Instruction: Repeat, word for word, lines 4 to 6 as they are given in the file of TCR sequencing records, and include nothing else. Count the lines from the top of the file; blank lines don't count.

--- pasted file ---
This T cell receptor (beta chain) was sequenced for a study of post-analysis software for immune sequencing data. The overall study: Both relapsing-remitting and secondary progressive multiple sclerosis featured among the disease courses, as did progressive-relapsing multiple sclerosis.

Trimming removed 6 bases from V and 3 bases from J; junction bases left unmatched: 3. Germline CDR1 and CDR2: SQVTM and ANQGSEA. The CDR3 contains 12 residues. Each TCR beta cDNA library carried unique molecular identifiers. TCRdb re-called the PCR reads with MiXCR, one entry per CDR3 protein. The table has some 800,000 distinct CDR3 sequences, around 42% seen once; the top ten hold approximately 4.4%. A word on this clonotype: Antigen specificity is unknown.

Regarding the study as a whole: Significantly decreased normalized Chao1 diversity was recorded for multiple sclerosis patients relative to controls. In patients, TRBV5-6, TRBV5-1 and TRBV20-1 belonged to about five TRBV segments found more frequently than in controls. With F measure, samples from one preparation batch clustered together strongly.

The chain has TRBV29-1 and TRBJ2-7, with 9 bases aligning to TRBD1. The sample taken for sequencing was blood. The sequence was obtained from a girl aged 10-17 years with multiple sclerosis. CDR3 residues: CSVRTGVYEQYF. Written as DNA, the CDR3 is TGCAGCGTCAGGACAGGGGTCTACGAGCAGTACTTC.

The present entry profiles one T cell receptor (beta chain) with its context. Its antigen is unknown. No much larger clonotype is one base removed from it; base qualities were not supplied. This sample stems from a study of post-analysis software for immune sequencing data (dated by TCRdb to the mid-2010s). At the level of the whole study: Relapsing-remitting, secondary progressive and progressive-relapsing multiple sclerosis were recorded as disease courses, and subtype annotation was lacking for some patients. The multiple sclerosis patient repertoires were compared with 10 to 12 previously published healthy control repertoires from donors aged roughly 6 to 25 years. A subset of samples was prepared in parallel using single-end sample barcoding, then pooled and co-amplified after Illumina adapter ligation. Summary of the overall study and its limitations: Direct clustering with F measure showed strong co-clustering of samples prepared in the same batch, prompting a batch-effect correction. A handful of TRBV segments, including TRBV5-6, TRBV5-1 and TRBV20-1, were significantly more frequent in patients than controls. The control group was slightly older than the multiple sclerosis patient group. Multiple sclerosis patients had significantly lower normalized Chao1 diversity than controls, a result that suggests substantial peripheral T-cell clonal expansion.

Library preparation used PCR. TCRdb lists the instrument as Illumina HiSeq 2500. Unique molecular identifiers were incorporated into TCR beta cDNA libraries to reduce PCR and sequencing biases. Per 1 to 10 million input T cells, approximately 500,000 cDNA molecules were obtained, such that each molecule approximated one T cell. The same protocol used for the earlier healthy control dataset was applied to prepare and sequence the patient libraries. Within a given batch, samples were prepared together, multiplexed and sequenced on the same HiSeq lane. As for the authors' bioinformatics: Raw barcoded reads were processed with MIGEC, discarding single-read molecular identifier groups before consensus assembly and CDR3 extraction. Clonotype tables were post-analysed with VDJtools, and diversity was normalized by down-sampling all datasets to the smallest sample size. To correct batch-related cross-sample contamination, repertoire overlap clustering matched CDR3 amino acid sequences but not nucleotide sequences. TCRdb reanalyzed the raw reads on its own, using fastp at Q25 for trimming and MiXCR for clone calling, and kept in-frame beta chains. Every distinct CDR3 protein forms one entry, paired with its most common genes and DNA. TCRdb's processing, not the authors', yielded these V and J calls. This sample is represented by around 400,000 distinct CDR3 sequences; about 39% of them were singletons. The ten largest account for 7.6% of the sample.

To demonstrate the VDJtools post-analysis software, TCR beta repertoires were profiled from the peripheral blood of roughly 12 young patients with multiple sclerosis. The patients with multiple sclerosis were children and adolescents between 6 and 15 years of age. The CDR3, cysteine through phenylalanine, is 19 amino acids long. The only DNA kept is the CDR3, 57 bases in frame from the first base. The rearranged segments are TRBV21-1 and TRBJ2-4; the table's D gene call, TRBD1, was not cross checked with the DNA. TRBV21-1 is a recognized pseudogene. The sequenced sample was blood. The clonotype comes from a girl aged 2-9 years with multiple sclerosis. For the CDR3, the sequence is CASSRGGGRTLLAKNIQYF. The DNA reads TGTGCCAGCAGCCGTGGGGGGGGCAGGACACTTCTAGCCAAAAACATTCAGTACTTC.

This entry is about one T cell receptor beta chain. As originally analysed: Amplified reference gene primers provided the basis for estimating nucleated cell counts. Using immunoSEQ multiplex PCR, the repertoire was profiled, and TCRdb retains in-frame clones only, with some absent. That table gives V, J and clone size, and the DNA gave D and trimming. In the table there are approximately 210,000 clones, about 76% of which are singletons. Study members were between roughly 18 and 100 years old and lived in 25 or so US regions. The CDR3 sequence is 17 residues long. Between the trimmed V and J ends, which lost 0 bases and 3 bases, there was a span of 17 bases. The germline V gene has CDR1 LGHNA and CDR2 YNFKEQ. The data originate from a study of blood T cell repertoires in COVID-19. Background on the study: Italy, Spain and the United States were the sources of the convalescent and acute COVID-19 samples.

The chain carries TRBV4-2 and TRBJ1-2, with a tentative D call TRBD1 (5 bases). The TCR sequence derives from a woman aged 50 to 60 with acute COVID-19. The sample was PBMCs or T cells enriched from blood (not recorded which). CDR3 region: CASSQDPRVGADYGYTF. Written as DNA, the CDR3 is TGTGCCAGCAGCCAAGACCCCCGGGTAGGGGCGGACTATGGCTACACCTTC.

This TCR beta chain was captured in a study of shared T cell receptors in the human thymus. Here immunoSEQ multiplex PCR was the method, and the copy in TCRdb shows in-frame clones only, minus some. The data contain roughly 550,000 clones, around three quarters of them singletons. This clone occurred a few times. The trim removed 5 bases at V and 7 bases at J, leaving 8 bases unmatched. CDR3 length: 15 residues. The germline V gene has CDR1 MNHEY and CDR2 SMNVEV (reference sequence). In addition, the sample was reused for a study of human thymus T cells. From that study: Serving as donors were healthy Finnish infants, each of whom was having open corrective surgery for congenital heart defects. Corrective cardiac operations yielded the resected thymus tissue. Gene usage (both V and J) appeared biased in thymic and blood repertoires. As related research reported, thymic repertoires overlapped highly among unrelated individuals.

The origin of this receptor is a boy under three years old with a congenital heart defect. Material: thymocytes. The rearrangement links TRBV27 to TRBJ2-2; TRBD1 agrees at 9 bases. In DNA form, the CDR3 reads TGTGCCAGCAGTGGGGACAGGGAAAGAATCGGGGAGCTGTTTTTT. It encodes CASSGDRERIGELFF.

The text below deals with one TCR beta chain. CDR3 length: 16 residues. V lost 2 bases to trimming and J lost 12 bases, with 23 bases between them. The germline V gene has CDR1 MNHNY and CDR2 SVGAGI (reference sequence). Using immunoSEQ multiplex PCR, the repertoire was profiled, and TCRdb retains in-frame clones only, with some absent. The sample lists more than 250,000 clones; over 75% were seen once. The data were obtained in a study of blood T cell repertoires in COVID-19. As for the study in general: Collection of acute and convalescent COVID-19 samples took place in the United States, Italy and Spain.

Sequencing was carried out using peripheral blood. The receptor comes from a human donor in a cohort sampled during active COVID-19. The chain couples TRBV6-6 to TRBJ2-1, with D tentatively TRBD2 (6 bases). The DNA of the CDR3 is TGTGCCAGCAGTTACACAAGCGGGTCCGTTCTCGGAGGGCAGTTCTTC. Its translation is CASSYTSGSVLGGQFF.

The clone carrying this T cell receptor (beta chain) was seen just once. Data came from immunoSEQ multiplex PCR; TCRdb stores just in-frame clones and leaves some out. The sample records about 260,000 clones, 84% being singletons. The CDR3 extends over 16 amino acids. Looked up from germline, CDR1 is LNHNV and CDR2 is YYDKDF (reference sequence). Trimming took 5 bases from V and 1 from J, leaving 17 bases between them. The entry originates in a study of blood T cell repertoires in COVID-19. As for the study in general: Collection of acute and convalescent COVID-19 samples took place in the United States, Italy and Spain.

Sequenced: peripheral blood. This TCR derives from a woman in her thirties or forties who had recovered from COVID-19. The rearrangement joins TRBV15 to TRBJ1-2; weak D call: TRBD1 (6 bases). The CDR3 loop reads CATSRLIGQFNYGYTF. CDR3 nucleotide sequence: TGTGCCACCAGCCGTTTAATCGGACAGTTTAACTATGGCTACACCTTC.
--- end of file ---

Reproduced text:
The chain has TRBV29-1 and TRBJ2-7, with 9 bases aligning to TRBD1. The sample taken for sequencing was blood. The sequence was obtained from a girl aged 10-17 years with multiple sclerosis. CDR3 residues: CSVRTGVYEQYF. Written as DNA, the CDR3 is TGCAGCGTCAGGACAGGGGTCTACGAGCAGTACTTC.

The present entry profiles one T cell receptor (beta chain) with its context. Its antigen is unknown. No much larger clonotype is one base removed from it; base qualities were not supplied. This sample stems from a study of post-analysis software for immune sequencing data (dated by TCRdb to the mid-2010s). At the level of the whole study: Relapsing-remitting, secondary progressive and progressive-relapsing multiple sclerosis were recorded as disease courses, and subtype annotation was lacking for some patients. The multiple sclerosis patient repertoires were compared with 10 to 12 previously published healthy control repertoires from donors aged roughly 6 to 25 years. A subset of samples was prepared in parallel using single-end sample barcoding, then pooled and co-amplified after Illumina adapter ligation. Summary of the overall study and its limitations: Direct clustering with F measure showed strong co-clustering of samples prepared in the same batch, prompting a batch-effect correction. A handful of TRBV segments, including TRBV5-6, TRBV5-1 and TRBV20-1, were significantly more frequent in patients than controls. The control group was slightly older than the multiple sclerosis patient group. Multiple sclerosis patients had significantly lower normalized Chao1 diversity than controls, a result that suggests substantial peripheral T-cell clonal expansion.

Library preparation used PCR. TCRdb lists the instrument as Illumina HiSeq 2500. Unique molecular identifiers were incorporated into TCR beta cDNA libraries to reduce PCR and sequencing biases. Per 1 to 10 million input T cells, approximately 500,000 cDNA molecules were obtained, such that each molecule approximated one T cell. The same protocol used for the earlier healthy control dataset was applied to prepare and sequence the patient libraries. Within a given batch, samples were prepared together, multiplexed and sequenced on the same HiSeq lane. As for the authors' bioinformatics: Raw barcoded reads were processed with MIGEC, discarding single-read molecular identifier groups before consensus assembly and CDR3 extraction. Clonotype tables were post-analysed with VDJtools, and diversity was normalized by down-sampling all datasets to the smallest sample size. To correct batch-related cross-sample contamination, repertoire overlap clustering matched CDR3 amino acid sequences but not nucleotide sequences. TCRdb reanalyzed the raw reads on its own, using fastp at Q25 for trimming and MiXCR for clone calling, and kept in-frame beta chains. Every distinct CDR3 protein forms one entry, paired with its most common genes and DNA. TCRdb's processing, not the authors', yielded these V and J calls. This sample is represented by around 400,000 distinct CDR3 sequences; about 39% of them were singletons. The ten largest account for 7.6% of the sample.